Hasan convicted of murder for Fort Hood rampage

FORT HOOD, Texas (AP) -- Army Maj.
Nidal Hasan was convicted Friday in
the 2009 shooting rampage at Fort
Hood, a shocking assault against
American troops at home by one of
their own who said he opened fire
on fellow soldiers to protect Muslim
insurgents abroad.
The Army psychiatrist acknowledged
carrying out the attack in a crowded
waiting room where unarmed troops
were making final preparations to
deploy to Afghanistan and Iraq.
Thirteen people were killed and
more than 30 wounded.
Because Hasan never denied his
actions, the court-martial was
always less about a conviction than
it was about ensuring he received
the death penalty. From the
beginning of the case, the federal
government has sought to execute
Hasan, believing that any sentence
short of a lethal injection would
deprive the military and the
families of the dead of the justice
they have sought for nearly four
years.
A jury of 13 high-ranking military
officers reached a unanimous guilty
verdict on all charges -- 13 counts
of premeditated murder and 32
counts of attempted premeditated
murder -- in about seven hours.
Hasan had no visible reaction as
the verdict was read. After the jury
and Hasan left the courtroom, some
victims who survived the shooting
and family members began to cry.
In the next phase of the trial that
will begin Monday, they must all
agree to give Hasan the death
penalty before he can be sent to
the military's death row, which has
just five other prisoners. If they do
not agree, the 42-year-old could
spend the rest of his life in prison.
Hasan, a Virginia-born Muslim, said
the attack was a jihad against U.S.
wars in Iraq and Afghanistan. He
bristled when the trial judge, Col.
Tara Osborn, suggested the
shooting rampage could have been
avoided were it not for a
spontaneous flash of anger.
"It wasn't done under the heat of
sudden passion," Hasan said before
jurors began deliberating. "There
was adequate provocation -- that
these were deploying soldiers that
were going to engage in an illegal
war."
All but one of the dead were
soldiers, including a pregnant
private who curled on the floor and
pleaded for her baby's life.
The sentencing phase is expected
to include more testimony from
survivors of the attack inside an
Army medical center where soldiers
were waiting in long lines to receive
immunizations and medical
clearance for deployment.
About 50 soldiers and civilians
testified of hearing someone scream
"Allahu akbar!" -- Arabic for "God is
great!" -- and seeing a man in Army
camouflage open fire. Many
identified Hasan as the shooter and
recalled his handgun's red and
green laser sights piercing a room
made dark with gun smoke.
Hasan, who acted as his own
attorney, began the trial by telling
jurors he was the gunman. But he
said little else over the next three
weeks, which convinced his court-
appointed standby lawyers that
Hasan's only goal was to get a
death sentence.
As the trial progressed, those
suspicions grew. The military called
nearly 90 witnesses, but Hasan
rested his case without calling a
single person to testify in his
defense and made no closing
argument. Yet he leaked documents
during the trial to journalists that
revealed him telling military mental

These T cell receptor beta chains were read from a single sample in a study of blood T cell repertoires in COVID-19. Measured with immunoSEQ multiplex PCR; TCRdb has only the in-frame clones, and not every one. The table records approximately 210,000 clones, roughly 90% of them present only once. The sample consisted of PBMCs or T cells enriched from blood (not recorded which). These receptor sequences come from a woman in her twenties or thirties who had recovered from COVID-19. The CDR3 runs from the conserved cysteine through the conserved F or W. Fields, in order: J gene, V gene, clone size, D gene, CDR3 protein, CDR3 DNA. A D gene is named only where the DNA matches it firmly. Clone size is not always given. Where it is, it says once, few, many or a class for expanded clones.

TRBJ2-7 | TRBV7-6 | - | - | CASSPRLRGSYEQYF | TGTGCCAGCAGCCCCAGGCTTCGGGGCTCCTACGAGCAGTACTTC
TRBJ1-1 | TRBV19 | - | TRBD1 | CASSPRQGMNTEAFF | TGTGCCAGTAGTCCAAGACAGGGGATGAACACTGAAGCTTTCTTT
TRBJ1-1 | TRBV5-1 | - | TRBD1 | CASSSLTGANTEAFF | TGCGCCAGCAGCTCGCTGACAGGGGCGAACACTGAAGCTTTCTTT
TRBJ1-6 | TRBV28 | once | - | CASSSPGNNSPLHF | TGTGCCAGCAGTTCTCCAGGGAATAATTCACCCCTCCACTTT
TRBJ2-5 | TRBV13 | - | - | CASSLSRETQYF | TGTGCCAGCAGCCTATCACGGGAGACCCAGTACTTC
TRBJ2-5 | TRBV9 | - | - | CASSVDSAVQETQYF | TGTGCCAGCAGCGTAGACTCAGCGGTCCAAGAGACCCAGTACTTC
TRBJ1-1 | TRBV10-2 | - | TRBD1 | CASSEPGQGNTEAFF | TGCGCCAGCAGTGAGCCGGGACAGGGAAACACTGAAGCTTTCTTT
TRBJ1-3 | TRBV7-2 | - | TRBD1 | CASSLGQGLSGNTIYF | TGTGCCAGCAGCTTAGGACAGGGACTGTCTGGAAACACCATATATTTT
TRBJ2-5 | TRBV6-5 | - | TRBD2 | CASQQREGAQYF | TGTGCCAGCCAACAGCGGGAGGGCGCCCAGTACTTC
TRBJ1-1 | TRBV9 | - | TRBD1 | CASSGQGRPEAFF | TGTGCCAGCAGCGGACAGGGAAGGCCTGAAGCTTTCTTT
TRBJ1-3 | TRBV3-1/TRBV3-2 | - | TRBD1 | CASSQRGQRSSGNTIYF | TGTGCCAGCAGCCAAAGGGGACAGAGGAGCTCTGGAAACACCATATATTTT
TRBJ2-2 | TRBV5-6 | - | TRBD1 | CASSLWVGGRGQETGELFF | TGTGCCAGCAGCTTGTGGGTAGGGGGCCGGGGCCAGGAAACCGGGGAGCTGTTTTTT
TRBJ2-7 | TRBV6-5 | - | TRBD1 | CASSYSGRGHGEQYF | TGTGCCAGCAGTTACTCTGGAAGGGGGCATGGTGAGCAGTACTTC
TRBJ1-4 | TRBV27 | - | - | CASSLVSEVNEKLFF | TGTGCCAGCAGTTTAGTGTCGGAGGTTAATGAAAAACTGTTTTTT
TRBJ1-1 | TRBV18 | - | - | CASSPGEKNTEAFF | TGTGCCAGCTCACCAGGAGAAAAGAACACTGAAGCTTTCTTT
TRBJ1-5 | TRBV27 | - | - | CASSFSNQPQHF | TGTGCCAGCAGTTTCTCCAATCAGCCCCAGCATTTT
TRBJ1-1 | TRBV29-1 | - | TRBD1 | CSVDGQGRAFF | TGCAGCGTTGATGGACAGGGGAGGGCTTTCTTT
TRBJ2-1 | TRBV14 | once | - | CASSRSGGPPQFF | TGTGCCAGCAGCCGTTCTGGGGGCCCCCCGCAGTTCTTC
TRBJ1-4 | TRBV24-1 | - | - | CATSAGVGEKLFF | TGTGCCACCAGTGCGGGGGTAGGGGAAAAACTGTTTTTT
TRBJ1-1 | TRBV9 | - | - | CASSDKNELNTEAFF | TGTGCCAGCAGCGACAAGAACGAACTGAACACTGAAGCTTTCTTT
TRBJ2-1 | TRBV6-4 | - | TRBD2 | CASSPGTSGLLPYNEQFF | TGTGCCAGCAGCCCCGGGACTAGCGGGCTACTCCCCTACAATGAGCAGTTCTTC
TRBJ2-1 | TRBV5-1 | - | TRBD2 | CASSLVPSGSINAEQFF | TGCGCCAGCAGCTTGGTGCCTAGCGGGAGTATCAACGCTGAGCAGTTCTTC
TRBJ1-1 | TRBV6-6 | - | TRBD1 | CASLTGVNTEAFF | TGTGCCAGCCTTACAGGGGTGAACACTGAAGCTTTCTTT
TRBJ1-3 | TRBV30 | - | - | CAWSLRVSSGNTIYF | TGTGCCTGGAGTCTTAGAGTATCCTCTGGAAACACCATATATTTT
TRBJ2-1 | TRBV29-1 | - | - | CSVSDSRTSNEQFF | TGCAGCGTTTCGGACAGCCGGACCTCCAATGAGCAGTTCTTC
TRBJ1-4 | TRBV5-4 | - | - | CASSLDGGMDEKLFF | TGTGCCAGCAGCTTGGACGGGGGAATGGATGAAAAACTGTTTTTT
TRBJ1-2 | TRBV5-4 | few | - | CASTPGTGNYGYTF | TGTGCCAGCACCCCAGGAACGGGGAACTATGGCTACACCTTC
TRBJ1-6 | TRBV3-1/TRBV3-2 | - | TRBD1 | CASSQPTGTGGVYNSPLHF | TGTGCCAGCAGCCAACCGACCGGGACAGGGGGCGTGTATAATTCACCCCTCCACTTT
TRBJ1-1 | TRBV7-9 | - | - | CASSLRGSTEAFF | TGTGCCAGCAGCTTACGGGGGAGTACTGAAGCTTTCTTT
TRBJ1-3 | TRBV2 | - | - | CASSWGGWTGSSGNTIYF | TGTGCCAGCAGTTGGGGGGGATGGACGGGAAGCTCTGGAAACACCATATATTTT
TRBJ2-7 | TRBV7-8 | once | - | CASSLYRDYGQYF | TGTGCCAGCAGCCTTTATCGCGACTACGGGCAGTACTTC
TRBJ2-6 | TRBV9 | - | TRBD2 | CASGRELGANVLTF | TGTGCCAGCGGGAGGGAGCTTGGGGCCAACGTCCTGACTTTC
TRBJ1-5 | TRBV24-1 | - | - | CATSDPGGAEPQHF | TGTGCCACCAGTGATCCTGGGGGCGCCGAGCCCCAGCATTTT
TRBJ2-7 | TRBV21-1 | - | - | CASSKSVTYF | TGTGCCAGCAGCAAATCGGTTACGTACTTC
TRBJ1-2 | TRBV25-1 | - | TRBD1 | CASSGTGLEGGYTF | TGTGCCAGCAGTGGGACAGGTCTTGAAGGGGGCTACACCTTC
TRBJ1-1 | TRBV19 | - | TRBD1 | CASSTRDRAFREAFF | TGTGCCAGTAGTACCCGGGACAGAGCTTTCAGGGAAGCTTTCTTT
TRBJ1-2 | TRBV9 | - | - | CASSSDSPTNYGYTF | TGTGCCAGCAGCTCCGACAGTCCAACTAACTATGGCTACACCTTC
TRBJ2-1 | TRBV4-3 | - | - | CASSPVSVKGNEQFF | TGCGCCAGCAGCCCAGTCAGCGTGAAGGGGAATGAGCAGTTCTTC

health workers that he could "still
be a martyr" if executed.
Death sentences are rare in the
military and trigger automatic
appeals that take decades play out.
Among the final barriers to
execution is authorization from the
president. No American soldier has
been executed since 1961.
Hasan spent weeks planning the
Nov. 5, 2009, attack. His preparation
included buying the handgun and
videotaping a sales clerk showing
him how to change the magazine.
He later plunked down $10 at a gun
range outside Austin and asked for
pointers on how to reload with
speed and precision. An instructor
said he told Hasan to practice while
watching TV or sitting on his couch
with the lights off.
When the time came, Hasan stuffed
paper towels in the pockets of his
cargo pants to muffle the rattling of
extra ammo and avoid arousing
suspicion. Soldiers testified that
Hasan's rapid reloading made it all
but impossible to stop the
shooting. Investigators recovered
146 shell casings inside the medical
building and dozens more outside,
where Hasan shot at the backs of
soldiers fleeing toward the parking
lot.
The first person to charge Hasan, a
civilian doctor, was shot dead while
wielding a chair. Another soldier
who ran at him with a table was
stopped upon being shot in the
hand.
Chief Warrant Officer Christopher
Royal saw an opening after hearing
the distinct clicking of the gun's
chamber emptying. But he slipped
on a puddle of blood while starting
a sprint toward Hasan. He was shot
in the back.
Tight security blanketed the trial.
The courthouse was made into a
fortress insulated by a 20-foot
cushion of blast-absorbing
blockades, plus an outer perimeter
of shipping containers stacked
three high. A helicopter ferried
Hasan back and forth each day. The
small courtroom was guarded by
soldiers carrying high-powered
rifles.
In court, Hasan never played the
role of an angry extremist. He didn't
get agitated or raise his voice. He
addressed Osborn as "ma'am" and
occasionally whispered "thank you"
when prosecutors, in accordance
with the rules of admitting
evidence, handed Hasan red pill
bottles that rattled with bullet
fragments removed from those who
were shot.
His muted presence was a contrast
to the spectacles staged by other
unapologetic jihadists in U.S.
courts. Terrorist conspirator
Zacarias Moussaoui disrupted his
2006 sentencing for the Sept. 11
attacks multiple times with
outbursts, was ejected several times
and once proclaimed, "I am al-
Qaida!"
Prosecutors never charged Hasan as
a terrorist -- an omission that still
galls family members of the slain
and survivors, some of whom have
sued the U.S. government over
missing the warning signs of
Hasan's views before the attack.